Prevalence of psychological symptoms in contemporary Chinese rural-to-urban migrant workers: an exploratory meta-analysis of observational studies using the SCL-90-R.Soc Psychiatry Psychiatr Epidemiol. 2013 Oct; 48(10):1569-81.SP
(1) To estimate the pooled prevalence of psychological symptoms in Chinese migrant workers (CMWs), as measured using the Symptom Checklist-90-R (SCL-90-R) in observational studies conducted in China, and (2) to explore the potential variables associated with the SCL-90-R Global Severity Index (GSI), the overall mental health indicator of CMWs.
We performed a comprehensive literature search of the major English and Chinese databases (to June 2012). Cross-sectional surveys and case-control studies of CMWs (and controls where appropriate) that reported at least one subscale score of the SCL-90-R were included. Multilevel meta-analysis was used to pool the symptom scores of cross-sectional surveys and mean differences of symptom scores ("Cohen's d" values) between CMWs and controls of case-control studies. Multilevel meta-analysis with ecological- or study-level covariates was used to explore the associations between variables and SCL-90-R GSI score.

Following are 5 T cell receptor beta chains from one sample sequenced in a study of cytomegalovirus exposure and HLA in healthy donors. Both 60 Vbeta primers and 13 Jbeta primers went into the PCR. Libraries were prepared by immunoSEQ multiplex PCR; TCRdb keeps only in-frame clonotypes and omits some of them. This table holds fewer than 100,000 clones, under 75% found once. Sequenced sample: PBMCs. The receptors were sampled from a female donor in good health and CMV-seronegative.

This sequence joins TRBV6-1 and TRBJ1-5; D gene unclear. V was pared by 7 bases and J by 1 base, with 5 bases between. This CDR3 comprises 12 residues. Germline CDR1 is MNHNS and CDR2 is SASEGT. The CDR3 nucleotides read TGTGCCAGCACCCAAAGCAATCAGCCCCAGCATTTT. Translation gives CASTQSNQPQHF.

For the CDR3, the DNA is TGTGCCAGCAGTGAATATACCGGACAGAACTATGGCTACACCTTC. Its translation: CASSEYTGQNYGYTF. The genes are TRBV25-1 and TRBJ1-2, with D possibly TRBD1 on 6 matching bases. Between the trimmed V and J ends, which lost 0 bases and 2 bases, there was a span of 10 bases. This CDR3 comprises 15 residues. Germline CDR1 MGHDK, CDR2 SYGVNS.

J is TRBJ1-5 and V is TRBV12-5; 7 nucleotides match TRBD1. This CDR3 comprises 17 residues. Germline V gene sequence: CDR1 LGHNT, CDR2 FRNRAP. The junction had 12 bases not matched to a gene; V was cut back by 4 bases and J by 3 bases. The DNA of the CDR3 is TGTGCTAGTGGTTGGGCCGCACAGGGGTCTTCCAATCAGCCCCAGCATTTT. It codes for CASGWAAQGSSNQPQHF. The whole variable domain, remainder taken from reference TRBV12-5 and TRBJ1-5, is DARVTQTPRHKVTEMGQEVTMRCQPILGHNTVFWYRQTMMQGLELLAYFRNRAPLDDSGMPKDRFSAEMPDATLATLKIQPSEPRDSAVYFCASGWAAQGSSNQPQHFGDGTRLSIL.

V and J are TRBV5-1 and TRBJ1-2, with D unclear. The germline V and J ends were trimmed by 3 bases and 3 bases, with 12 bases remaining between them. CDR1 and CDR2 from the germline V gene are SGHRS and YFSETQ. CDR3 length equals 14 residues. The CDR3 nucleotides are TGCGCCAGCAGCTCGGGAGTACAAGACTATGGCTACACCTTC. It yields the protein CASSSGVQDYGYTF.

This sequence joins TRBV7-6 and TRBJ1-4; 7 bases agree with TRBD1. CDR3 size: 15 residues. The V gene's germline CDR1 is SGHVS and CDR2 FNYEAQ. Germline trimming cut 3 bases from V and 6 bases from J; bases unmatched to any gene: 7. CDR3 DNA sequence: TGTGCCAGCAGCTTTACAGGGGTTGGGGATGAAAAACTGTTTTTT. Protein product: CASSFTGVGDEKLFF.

The search yielded 48 cross-sectional surveys (comprising 42,813 CMWs) and seven surveys that included control samples. The pooled psychological symptom scores (95% confidence interval) of CMWs were statistically higher than those of norms from Chinese general population on all scales of SCL-90-R, except for obsessive-compulsive subscale in study quality subgroup analysis. CMWs also scored statistically higher than those of urban counterpart controls on all scales of SCL-90-R. Multilevel regression meta-analysis model revealed that four covariates that accounted for 33.9% of SCL-90-R GSI heterogeneity across all surveys, including: "mean age of study sample," "geographic area," "per capita GDP," and "statutory minimum monthly wage" of study site in implementation year.
CMWs have more severe psychological symptoms than the general population, and thus, appear to experience higher level of psychological distress. Macro-economic factors may have impact on the overall mental health of CMWs, but the factors that contribute to mental health and mental distress among CMWs remain to be explored and understood.